Let’s start with the obvious: Death, Deceit and Destiny Aboard the Orient Express is a miserable excuse for a title. Off the top of my head, I can drum up a handful of perfectly serviceable alternatives: Terror on the Orient Express, say, or Millennial Terror, or, my personal pick, the spoilery yet evocative Throw Sendhil from the Train.
But maybe I’m getting ahead of myself.
Death, Deceit and Destiny Aboard the Orient Express is a 2001 joint Canada-UK-Bulgaria-Italy production. Judging by the end result, it’s probably fair to assume that none of the aforementioned countries saw a return on their investment. It was filmed on location in Bulgaria with a largely Bulgarian cast and crew. Many of the actors appear to be speaking their lines phonetically. It stars Richard Grieco. These are not the elements of a breakaway hit.
It’s New Year’s Eve at the turn of the millennium, and a bunch of the world’s richest and most gullible are onboard the Orient Express bound for Istanbul as the guests of a mysterious benefactor. The setting led me to hope we were in for an Agatha Christie-esque murder mystery, with Grieco as a do-rag-wearing Hercule Poirot, but alas, this was not to be. The mysterious host turns out to be a top international terrorist (future Oscar-winner Christoph Waltz, a long way from his star turn in Inglourious Basterds), who has lured everyone onto the train for the purpose of extorting exorbitant ransoms for their release. The passengers include Grieco as a world-famous action star (don’t giggle. Twenty years ago, in the early days of the Fox network, Grieco was sort of famous, almost), a blustery Australian titan of industry, a blustery American titan of industry, a Russian ballerina and her sinister escort, a female pop duo, a washed-up actress, and sundry hangers-on. There’s also Heroes’ resident hot little piece, Sendhil Ramamurthy, who plays the sweet, shallow, slutty, party-boy son of the billionaire ruler of the totally made-up oil-producing nation of Bassan. As is so often the case with important Middle Eastern scions, his name is Nikki.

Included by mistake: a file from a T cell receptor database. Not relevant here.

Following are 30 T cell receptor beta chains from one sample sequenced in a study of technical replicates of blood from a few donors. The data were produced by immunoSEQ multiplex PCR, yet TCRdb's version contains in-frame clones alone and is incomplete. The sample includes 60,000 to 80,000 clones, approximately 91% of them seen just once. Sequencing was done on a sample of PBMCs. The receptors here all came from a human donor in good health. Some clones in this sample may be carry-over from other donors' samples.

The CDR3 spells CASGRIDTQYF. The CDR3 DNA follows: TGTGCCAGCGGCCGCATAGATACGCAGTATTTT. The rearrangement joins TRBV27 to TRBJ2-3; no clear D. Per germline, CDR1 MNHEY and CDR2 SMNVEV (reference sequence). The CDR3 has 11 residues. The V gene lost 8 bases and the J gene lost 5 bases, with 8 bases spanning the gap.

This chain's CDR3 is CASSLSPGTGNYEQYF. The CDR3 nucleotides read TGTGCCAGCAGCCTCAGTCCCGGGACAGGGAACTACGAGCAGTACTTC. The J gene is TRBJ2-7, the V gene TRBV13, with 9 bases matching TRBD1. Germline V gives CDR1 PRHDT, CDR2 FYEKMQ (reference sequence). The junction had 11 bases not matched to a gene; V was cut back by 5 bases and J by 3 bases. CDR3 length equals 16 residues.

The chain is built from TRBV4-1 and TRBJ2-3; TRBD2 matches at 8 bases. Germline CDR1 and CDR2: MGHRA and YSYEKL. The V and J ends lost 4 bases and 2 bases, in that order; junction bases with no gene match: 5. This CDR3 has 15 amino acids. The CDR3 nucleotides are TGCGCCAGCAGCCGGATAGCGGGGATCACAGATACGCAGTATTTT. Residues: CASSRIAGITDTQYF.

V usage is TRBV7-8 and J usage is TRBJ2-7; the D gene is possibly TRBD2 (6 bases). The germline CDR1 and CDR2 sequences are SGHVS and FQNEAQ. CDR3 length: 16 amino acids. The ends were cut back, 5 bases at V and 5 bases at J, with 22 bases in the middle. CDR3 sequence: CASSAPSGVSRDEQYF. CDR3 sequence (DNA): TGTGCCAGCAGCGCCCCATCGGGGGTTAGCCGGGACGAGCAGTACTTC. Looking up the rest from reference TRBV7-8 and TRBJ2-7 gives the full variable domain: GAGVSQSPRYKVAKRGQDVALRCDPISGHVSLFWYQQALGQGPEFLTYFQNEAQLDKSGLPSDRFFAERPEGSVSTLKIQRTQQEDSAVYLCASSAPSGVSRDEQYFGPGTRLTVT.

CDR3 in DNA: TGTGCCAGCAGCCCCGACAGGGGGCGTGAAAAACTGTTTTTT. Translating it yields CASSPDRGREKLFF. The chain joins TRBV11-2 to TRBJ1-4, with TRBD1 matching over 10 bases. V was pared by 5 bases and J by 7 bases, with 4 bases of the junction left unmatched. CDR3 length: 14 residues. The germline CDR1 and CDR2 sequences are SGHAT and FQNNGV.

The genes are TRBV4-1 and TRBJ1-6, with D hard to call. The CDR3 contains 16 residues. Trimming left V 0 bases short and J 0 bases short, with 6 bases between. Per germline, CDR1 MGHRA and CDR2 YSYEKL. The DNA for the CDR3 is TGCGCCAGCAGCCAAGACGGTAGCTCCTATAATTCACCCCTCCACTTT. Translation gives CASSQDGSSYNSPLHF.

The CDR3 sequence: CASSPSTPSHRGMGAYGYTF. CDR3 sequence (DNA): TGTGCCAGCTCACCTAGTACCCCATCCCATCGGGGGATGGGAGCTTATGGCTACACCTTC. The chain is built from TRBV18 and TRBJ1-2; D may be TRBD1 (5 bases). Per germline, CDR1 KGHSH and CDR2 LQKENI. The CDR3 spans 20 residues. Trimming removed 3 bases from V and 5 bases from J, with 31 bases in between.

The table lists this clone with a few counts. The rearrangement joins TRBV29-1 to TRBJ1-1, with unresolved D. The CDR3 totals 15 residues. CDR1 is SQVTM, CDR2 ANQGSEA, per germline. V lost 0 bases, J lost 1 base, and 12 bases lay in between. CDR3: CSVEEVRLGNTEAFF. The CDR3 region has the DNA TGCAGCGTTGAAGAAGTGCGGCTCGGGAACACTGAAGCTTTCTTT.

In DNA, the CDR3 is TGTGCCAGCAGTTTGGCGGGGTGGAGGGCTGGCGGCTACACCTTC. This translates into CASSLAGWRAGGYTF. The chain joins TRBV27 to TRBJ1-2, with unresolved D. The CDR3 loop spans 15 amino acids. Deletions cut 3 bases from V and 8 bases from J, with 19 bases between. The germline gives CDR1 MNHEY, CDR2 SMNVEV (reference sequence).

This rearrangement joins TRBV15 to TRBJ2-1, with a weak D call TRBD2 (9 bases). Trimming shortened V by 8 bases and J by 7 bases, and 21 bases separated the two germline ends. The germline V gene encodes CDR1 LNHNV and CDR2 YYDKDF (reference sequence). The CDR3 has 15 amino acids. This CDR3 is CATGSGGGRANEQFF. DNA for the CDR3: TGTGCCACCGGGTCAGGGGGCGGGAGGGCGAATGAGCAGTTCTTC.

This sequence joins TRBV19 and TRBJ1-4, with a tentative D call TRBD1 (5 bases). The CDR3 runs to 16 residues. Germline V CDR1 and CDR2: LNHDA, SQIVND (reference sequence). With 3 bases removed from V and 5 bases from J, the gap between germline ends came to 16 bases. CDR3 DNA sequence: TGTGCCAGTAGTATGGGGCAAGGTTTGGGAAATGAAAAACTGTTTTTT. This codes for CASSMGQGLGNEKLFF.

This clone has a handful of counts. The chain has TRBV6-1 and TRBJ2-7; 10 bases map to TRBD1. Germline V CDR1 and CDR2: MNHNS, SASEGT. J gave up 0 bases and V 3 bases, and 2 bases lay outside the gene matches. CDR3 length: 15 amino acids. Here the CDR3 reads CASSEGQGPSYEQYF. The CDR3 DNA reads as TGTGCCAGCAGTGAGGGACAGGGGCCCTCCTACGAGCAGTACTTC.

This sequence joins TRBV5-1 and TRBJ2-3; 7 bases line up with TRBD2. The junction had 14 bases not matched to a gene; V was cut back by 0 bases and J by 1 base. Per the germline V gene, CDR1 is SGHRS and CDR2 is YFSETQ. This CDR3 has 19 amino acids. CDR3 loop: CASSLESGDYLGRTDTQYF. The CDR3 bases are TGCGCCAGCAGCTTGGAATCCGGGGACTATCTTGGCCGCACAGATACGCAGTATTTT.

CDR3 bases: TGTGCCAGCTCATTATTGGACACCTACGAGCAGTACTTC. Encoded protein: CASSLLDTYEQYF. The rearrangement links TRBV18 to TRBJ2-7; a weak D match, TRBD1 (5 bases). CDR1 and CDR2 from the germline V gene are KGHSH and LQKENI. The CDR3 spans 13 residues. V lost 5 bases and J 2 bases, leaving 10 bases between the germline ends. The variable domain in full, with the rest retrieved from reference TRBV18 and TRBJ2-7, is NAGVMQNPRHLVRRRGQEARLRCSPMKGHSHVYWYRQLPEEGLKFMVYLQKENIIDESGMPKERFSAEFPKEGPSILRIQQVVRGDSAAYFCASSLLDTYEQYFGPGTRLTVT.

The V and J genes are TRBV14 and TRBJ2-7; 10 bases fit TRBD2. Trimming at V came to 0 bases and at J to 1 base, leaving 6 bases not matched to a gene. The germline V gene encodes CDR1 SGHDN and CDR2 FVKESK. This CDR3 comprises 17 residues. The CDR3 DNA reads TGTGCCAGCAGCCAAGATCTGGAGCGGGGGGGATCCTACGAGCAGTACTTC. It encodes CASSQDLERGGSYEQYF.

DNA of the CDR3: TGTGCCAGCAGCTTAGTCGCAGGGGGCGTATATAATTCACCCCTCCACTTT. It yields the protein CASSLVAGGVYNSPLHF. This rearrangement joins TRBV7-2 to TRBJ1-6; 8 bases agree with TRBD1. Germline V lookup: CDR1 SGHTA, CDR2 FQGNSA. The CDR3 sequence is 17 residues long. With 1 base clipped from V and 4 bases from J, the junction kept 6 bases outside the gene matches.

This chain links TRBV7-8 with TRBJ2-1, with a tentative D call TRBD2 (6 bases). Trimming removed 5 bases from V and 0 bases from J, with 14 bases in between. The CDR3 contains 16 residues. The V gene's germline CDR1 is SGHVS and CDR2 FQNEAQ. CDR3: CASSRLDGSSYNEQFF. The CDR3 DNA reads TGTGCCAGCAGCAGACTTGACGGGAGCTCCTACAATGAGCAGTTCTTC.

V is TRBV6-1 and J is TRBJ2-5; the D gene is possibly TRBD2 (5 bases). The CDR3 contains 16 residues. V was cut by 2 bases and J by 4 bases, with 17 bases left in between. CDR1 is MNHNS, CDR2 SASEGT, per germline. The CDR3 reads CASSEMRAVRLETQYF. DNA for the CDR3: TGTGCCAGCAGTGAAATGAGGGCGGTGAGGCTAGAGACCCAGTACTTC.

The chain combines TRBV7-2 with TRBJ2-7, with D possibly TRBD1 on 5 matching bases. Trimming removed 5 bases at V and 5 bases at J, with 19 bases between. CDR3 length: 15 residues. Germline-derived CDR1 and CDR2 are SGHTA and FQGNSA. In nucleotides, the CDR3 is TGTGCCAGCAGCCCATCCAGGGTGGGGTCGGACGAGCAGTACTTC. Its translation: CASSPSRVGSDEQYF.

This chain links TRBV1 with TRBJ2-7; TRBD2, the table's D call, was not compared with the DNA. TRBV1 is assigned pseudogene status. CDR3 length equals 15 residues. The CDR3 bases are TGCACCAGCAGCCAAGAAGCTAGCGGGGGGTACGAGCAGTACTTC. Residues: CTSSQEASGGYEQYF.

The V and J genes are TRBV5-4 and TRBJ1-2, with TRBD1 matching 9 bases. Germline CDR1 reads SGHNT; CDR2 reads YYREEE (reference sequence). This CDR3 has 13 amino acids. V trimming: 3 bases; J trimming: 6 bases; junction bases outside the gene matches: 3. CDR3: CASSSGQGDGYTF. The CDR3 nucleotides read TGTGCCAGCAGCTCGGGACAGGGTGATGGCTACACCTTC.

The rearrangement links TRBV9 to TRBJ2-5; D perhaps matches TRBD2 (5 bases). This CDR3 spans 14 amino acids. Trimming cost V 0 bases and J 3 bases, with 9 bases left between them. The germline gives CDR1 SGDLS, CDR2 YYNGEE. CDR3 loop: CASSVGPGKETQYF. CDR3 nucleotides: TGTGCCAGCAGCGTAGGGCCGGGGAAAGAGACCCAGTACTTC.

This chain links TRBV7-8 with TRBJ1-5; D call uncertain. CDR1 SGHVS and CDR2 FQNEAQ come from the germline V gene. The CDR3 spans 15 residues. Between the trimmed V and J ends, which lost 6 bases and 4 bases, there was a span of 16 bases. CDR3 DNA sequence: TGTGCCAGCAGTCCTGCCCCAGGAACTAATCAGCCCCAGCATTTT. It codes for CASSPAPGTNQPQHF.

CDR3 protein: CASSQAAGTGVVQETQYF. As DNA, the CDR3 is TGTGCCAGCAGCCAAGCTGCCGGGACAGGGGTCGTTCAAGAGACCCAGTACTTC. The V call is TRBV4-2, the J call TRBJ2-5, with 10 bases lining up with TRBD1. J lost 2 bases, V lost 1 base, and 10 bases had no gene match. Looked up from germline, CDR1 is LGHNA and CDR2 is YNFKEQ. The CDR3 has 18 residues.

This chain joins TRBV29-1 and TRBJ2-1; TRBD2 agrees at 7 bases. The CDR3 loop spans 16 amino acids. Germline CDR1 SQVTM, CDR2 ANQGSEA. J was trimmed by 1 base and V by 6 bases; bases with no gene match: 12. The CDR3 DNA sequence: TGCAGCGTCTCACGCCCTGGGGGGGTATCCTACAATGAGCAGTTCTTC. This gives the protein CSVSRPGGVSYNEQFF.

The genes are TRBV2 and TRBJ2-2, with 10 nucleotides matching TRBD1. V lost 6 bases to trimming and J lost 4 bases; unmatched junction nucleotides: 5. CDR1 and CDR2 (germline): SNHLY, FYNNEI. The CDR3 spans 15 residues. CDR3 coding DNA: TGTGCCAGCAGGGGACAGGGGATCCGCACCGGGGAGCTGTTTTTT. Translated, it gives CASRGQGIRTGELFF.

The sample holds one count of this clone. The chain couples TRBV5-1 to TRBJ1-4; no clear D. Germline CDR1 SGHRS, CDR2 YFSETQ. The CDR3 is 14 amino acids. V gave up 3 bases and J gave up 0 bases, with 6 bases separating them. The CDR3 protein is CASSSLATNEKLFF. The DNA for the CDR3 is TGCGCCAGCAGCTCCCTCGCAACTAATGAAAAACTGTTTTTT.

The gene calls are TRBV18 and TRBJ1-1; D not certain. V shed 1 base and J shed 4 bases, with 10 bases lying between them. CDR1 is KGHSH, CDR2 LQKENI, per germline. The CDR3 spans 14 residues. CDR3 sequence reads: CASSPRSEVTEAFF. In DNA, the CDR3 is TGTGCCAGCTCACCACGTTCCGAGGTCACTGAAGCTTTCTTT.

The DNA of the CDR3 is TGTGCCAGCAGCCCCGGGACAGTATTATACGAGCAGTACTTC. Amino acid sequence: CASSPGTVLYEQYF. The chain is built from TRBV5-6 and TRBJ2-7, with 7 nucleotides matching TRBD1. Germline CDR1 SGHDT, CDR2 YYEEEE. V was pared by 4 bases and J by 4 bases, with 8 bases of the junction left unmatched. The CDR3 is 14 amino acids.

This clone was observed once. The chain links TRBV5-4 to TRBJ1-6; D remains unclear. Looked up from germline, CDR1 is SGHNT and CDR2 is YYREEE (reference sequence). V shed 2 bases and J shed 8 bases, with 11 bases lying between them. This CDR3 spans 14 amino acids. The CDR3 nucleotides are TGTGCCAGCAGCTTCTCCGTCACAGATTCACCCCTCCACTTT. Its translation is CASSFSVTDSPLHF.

(There’s a nice moment during their initial meeting where Nikki shyly tells Grieco he’s seen all his movies, complete with mutual bashful smiles and blushes. Either there’s some freaking phenomenal acting going on, or Sendhil just outed himself as a longtime 21 Jump Street fan. In any case, it’s wholly charming.)
Shortly after departure, terrorists take over the train, murder the entire crew, and wire the train with explosives. After this promising start, the terrorists quickly descend into rank incompetence: instead of controlling and intimidating their hostages, they spend most of their time fetching champagne and caviar for them, all of whom seem more bored and irritated than terrorized. Early on, Grieco accidentally kills the Russian thug during a quarrel over the ballerina, and the terrorists pretty much shrug it off. I’m no expert, but it seems like this should be one of the ground rules of kidnapping and hostage-taking: try not to let your valuable captives murder each other. Grieco and the ballerina also spend a good third of the film’s zippy 83-minute running time scampering about on top of the train defusing bombs, and the terrorists can hardly be bothered to notice their absence.
In a superfluous yet welcome interlude, one of the pop stars lures beautiful Nikki back to her room for a champagne-fueled hand of strip poker. Nikki, I am delighted to say, loses. Yes, we do get a precious glimpse of Sendhil’s lovely ass, and isn’t that worth the 5.5 GBP I shelled out for the DVD on eBay right there, particularly in light of the current favorable exchange rate? (My copy, by the way, came from the Netherlands. I left on the subtitles, just because Dutch is the world’s most awesome language. For example, “We’re all going to die!” is translated as “We gaan allemaal dood!”)
The passengers, save Grieco, decide to give in to the head terrorist’s ransom demand. Grieco takes umbrage at this and sanctimoniously proclaims, “Who really is the bad guy here--him, or you?” Grieco, hon, it’s awesome that you’re too noble and/or foolhardy to kowtow to terrorists, but there’s no need to be a tool about it.